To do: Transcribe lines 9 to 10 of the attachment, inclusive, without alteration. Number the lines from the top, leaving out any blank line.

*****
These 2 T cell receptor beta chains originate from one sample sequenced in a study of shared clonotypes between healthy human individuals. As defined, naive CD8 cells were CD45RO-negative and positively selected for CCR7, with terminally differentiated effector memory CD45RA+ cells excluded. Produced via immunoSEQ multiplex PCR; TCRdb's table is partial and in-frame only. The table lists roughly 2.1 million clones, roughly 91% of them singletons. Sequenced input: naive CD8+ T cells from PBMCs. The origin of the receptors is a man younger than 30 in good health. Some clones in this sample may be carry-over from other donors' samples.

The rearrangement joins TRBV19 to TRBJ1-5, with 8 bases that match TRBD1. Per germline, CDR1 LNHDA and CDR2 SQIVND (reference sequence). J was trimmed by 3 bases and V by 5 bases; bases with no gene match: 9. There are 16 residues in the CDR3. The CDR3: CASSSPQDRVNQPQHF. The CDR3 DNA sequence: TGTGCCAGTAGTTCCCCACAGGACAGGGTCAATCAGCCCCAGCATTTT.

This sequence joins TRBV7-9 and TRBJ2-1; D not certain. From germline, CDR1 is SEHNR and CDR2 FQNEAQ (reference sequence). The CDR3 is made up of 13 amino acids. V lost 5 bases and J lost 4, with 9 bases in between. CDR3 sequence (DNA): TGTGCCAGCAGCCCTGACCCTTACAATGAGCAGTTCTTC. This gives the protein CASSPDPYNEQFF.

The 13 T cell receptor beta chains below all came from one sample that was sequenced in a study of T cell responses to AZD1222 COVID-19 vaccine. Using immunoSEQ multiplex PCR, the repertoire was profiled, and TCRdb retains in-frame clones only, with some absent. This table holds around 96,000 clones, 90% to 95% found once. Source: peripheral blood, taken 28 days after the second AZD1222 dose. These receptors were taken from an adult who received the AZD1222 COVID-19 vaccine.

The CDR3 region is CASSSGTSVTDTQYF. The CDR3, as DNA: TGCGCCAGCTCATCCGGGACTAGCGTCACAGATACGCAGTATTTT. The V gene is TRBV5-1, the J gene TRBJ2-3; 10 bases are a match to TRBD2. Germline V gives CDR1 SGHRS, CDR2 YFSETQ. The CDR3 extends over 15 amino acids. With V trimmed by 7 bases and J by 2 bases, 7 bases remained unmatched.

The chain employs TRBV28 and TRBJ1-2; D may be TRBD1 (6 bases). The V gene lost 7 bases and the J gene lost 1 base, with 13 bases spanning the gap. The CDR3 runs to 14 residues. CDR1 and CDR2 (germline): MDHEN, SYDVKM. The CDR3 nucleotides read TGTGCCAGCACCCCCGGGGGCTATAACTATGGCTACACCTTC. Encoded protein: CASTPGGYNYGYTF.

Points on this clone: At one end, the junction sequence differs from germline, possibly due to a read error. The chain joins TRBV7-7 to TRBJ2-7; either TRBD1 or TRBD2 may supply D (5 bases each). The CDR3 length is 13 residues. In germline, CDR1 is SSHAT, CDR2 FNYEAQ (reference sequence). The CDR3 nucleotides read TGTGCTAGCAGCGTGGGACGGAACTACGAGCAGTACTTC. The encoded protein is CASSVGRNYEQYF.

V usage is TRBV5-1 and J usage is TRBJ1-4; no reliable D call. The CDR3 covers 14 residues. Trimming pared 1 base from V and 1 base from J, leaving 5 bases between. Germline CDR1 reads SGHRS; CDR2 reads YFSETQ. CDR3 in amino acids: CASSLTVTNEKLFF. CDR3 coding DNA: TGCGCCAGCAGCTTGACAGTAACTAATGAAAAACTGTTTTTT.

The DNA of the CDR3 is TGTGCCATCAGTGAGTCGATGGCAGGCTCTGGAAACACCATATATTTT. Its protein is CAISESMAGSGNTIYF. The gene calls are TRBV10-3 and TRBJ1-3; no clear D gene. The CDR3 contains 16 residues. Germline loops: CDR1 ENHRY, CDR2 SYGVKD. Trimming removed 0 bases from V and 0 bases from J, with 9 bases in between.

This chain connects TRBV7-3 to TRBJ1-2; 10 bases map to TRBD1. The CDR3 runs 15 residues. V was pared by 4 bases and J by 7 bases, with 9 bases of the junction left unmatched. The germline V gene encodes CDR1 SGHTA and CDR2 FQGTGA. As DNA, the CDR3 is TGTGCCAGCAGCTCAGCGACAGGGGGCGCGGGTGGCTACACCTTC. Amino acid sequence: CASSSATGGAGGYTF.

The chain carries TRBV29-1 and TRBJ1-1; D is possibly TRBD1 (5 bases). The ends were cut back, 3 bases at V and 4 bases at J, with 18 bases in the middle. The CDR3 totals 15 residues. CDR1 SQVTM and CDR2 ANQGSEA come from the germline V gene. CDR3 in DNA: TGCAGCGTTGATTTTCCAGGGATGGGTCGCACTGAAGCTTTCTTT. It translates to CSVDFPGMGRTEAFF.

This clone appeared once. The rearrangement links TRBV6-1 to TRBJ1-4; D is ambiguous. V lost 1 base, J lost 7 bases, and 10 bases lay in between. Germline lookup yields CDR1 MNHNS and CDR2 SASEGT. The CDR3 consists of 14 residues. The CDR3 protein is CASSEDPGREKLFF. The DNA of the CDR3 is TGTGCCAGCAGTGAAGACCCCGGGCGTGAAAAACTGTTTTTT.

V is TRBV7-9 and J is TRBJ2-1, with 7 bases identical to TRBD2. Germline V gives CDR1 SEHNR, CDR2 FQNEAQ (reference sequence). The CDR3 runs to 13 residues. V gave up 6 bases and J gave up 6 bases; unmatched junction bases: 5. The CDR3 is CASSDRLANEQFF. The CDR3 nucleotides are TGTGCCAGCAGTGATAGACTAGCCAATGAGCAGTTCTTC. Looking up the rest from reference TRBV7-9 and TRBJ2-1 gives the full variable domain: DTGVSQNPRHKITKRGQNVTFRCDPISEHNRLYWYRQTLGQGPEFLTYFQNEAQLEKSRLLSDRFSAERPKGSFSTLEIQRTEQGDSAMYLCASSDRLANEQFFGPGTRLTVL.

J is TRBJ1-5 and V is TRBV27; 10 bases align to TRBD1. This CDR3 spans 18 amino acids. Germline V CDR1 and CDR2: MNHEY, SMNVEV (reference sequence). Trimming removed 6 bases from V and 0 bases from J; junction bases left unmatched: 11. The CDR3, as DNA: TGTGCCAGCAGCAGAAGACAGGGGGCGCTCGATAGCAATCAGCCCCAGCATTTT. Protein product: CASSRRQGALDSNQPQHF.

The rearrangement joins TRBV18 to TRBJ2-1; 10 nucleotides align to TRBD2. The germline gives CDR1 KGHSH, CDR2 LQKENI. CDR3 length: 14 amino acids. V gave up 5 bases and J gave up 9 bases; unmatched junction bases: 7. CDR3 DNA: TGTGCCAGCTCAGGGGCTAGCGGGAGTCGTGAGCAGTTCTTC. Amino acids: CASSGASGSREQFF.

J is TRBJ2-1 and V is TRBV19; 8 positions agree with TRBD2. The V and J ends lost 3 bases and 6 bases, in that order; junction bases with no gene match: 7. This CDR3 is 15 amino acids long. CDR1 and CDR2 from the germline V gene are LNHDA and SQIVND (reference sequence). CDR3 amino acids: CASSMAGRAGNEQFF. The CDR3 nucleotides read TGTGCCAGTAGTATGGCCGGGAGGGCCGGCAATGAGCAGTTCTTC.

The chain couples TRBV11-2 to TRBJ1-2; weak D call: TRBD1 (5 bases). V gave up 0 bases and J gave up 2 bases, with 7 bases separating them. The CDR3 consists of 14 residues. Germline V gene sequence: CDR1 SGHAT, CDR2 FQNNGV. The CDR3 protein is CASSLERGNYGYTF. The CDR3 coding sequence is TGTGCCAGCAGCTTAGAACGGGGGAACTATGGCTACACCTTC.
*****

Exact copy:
The DNA of the CDR3 is TGTGCCATCAGTGAGTCGATGGCAGGCTCTGGAAACACCATATATTTT. Its protein is CAISESMAGSGNTIYF. The gene calls are TRBV10-3 and TRBJ1-3; no clear D gene. The CDR3 contains 16 residues. Germline loops: CDR1 ENHRY, CDR2 SYGVKD. Trimming removed 0 bases from V and 0 bases from J, with 9 bases in between.

This chain connects TRBV7-3 to TRBJ1-2; 10 bases map to TRBD1. The CDR3 runs 15 residues. V was pared by 4 bases and J by 7 bases, with 9 bases of the junction left unmatched. The germline V gene encodes CDR1 SGHTA and CDR2 FQGTGA. As DNA, the CDR3 is TGTGCCAGCAGCTCAGCGACAGGGGGCGCGGGTGGCTACACCTTC. Amino acid sequence: CASSSATGGAGGYTF.